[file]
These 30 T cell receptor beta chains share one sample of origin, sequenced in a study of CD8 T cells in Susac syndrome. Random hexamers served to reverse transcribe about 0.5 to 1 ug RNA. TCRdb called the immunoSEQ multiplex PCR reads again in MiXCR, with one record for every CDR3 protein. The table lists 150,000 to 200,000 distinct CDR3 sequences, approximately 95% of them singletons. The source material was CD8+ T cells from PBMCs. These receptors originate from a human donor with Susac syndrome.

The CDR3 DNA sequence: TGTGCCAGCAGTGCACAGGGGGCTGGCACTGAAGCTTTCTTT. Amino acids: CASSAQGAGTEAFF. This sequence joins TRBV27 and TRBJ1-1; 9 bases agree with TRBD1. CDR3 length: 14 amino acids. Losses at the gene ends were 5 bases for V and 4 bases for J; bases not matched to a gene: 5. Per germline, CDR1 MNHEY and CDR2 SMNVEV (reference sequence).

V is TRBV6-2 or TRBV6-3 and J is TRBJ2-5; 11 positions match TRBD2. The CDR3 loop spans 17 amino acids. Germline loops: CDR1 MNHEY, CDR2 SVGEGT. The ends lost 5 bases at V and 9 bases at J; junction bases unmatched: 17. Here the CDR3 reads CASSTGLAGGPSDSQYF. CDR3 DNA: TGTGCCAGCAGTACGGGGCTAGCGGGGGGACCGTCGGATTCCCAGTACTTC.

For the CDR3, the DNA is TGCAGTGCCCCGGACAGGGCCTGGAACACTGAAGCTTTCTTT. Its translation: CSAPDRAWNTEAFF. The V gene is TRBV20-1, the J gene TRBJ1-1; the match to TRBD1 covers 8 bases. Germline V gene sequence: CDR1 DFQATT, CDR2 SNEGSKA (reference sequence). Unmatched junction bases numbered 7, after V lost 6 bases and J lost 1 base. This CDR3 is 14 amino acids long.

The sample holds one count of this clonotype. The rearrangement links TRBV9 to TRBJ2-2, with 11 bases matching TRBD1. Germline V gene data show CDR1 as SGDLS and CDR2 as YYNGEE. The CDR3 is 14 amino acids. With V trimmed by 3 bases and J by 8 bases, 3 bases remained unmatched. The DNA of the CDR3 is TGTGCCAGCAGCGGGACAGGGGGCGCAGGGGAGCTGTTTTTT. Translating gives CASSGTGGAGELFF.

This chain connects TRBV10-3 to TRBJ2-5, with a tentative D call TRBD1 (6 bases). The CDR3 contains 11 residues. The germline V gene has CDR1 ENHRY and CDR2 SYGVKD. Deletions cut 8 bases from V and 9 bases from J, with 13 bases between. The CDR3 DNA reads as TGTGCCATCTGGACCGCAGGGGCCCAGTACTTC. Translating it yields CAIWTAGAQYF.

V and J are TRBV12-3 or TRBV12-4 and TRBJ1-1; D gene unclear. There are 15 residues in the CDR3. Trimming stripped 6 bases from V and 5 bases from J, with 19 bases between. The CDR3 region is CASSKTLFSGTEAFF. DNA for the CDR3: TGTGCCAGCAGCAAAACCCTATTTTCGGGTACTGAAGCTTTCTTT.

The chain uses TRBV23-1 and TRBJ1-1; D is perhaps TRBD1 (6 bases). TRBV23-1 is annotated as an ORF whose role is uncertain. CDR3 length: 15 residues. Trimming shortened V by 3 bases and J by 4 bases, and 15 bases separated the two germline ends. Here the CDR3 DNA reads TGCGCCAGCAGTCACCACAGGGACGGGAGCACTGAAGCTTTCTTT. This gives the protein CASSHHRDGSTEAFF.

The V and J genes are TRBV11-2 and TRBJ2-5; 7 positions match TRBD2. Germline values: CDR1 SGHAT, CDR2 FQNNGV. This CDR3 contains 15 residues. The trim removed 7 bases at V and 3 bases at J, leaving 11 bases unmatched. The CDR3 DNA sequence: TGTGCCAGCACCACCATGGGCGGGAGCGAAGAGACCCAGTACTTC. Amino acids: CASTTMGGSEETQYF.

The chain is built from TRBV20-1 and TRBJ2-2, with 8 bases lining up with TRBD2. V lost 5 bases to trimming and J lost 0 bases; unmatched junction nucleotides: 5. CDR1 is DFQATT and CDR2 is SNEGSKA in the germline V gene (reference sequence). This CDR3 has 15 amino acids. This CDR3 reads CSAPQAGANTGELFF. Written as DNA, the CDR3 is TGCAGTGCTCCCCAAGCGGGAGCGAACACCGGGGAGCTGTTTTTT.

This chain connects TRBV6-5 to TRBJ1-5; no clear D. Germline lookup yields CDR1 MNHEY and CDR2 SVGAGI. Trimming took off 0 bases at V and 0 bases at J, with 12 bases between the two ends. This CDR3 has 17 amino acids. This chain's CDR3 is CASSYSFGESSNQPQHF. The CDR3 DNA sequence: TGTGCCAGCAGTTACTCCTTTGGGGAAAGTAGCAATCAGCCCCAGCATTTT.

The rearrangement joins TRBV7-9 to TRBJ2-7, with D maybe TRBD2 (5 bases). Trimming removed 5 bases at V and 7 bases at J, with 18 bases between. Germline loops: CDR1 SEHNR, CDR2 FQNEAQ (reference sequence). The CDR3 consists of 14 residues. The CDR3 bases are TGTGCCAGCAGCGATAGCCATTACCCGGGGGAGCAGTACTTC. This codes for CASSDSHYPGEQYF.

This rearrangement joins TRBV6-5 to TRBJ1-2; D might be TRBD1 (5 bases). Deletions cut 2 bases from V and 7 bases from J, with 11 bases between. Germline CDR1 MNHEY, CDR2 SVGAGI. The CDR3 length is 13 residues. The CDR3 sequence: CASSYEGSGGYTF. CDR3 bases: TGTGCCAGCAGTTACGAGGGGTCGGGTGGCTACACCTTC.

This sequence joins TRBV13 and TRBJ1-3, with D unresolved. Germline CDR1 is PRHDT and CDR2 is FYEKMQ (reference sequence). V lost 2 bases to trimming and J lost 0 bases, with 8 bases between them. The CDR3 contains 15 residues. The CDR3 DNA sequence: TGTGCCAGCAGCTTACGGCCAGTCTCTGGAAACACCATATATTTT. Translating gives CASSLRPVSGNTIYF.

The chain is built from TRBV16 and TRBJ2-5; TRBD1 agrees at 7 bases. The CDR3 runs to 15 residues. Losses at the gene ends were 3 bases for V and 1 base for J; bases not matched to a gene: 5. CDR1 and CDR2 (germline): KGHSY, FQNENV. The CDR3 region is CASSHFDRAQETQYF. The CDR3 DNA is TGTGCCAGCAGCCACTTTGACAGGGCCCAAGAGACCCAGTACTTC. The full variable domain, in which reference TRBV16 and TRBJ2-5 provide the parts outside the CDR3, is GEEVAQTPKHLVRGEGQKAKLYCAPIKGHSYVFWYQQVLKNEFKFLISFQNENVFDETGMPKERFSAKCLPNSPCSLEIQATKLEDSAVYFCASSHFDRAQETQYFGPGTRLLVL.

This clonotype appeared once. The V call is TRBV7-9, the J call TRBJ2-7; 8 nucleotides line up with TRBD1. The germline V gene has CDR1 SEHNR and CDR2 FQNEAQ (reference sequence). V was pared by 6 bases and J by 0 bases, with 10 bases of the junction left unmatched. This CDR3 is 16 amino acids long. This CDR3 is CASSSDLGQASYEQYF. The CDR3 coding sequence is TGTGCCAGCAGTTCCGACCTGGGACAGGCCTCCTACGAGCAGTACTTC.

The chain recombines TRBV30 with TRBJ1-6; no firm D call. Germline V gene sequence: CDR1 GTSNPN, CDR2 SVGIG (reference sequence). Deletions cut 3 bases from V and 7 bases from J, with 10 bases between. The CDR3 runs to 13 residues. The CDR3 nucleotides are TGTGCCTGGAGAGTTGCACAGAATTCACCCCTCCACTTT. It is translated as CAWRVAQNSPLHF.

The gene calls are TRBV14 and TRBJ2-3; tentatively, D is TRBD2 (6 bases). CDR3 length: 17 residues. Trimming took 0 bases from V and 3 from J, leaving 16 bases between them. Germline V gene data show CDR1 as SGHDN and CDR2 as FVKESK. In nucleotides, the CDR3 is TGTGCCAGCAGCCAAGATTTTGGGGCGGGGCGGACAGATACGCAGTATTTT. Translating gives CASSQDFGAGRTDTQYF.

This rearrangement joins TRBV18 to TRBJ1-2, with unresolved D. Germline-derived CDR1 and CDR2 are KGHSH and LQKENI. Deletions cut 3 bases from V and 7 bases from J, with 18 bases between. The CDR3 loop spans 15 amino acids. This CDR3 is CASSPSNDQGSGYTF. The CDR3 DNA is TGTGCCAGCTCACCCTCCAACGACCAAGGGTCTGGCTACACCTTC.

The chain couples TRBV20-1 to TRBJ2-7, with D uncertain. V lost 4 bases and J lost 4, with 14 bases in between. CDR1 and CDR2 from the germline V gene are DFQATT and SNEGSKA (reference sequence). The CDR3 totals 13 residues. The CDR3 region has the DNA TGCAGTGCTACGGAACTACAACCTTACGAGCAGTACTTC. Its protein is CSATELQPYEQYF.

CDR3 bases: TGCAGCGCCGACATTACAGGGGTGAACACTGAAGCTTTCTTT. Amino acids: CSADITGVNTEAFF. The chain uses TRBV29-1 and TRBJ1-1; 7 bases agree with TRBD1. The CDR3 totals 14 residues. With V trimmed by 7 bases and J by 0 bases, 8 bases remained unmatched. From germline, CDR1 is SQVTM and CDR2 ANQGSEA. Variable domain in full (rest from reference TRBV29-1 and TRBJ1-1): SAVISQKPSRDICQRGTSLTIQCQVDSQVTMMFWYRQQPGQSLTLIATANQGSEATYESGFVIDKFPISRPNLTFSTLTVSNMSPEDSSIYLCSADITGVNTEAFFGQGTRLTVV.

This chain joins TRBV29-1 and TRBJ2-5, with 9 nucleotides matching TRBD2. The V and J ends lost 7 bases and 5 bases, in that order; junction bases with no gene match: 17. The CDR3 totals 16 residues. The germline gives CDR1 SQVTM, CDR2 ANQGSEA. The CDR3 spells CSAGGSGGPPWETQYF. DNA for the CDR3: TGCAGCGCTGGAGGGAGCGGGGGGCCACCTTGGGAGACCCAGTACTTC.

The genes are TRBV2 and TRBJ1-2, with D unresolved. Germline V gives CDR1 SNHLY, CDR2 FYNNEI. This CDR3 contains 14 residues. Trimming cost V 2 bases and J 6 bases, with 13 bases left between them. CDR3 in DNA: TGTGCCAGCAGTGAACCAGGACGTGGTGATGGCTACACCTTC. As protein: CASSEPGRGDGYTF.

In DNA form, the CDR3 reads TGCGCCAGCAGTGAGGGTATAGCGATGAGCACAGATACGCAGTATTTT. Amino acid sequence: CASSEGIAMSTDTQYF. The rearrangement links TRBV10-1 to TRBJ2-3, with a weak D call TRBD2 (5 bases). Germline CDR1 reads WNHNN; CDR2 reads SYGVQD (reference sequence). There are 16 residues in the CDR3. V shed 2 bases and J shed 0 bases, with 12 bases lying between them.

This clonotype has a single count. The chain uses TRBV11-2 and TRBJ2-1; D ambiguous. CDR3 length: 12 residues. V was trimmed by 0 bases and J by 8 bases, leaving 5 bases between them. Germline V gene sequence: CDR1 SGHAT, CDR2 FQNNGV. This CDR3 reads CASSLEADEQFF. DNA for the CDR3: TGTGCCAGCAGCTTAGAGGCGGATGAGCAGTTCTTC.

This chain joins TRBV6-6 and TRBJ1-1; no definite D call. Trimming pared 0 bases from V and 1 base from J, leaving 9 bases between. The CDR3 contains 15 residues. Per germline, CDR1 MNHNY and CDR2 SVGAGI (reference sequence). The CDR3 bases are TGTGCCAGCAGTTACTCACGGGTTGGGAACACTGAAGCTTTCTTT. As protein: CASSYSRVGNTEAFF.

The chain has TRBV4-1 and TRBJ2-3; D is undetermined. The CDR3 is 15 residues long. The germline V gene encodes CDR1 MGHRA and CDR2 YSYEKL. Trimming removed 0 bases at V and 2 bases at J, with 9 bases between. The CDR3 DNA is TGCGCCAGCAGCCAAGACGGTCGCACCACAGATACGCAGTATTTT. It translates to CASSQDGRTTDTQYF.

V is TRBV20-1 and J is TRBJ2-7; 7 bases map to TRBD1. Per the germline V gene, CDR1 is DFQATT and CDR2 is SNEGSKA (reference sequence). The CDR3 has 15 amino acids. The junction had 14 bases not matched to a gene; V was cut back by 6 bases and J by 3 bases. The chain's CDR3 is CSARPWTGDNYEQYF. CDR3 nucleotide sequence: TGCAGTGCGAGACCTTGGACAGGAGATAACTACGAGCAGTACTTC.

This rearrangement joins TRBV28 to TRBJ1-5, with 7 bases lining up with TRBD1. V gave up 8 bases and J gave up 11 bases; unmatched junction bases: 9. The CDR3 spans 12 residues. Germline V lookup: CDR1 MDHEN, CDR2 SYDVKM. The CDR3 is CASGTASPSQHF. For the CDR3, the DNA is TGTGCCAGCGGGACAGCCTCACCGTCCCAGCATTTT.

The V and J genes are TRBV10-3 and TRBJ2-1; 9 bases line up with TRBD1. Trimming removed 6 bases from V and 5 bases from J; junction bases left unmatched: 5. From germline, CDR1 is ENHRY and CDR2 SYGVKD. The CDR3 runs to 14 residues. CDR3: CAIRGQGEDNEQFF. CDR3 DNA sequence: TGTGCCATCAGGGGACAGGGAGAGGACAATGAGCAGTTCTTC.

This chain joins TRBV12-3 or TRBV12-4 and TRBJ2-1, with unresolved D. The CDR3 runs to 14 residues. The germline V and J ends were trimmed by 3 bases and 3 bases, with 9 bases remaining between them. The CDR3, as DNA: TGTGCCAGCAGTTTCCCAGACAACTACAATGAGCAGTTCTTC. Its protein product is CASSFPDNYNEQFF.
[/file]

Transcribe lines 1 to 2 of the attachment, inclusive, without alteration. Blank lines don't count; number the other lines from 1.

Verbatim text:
These 30 T cell receptor beta chains share one sample of origin, sequenced in a study of CD8 T cells in Susac syndrome. Random hexamers served to reverse transcribe about 0.5 to 1 ug RNA. TCRdb called the immunoSEQ multiplex PCR reads again in MiXCR, with one record for every CDR3 protein. The table lists 150,000 to 200,000 distinct CDR3 sequences, approximately 95% of them singletons. The source material was CD8+ T cells from PBMCs. These receptors originate from a human donor with Susac syndrome.

The CDR3 DNA sequence: TGTGCCAGCAGTGCACAGGGGGCTGGCACTGAAGCTTTCTTT. Amino acids: CASSAQGAGTEAFF. This sequence joins TRBV27 and TRBJ1-1; 9 bases agree with TRBD1. CDR3 length: 14 amino acids. Losses at the gene ends were 5 bases for V and 4 bases for J; bases not matched to a gene: 5. Per germline, CDR1 MNHEY and CDR2 SMNVEV (reference sequence).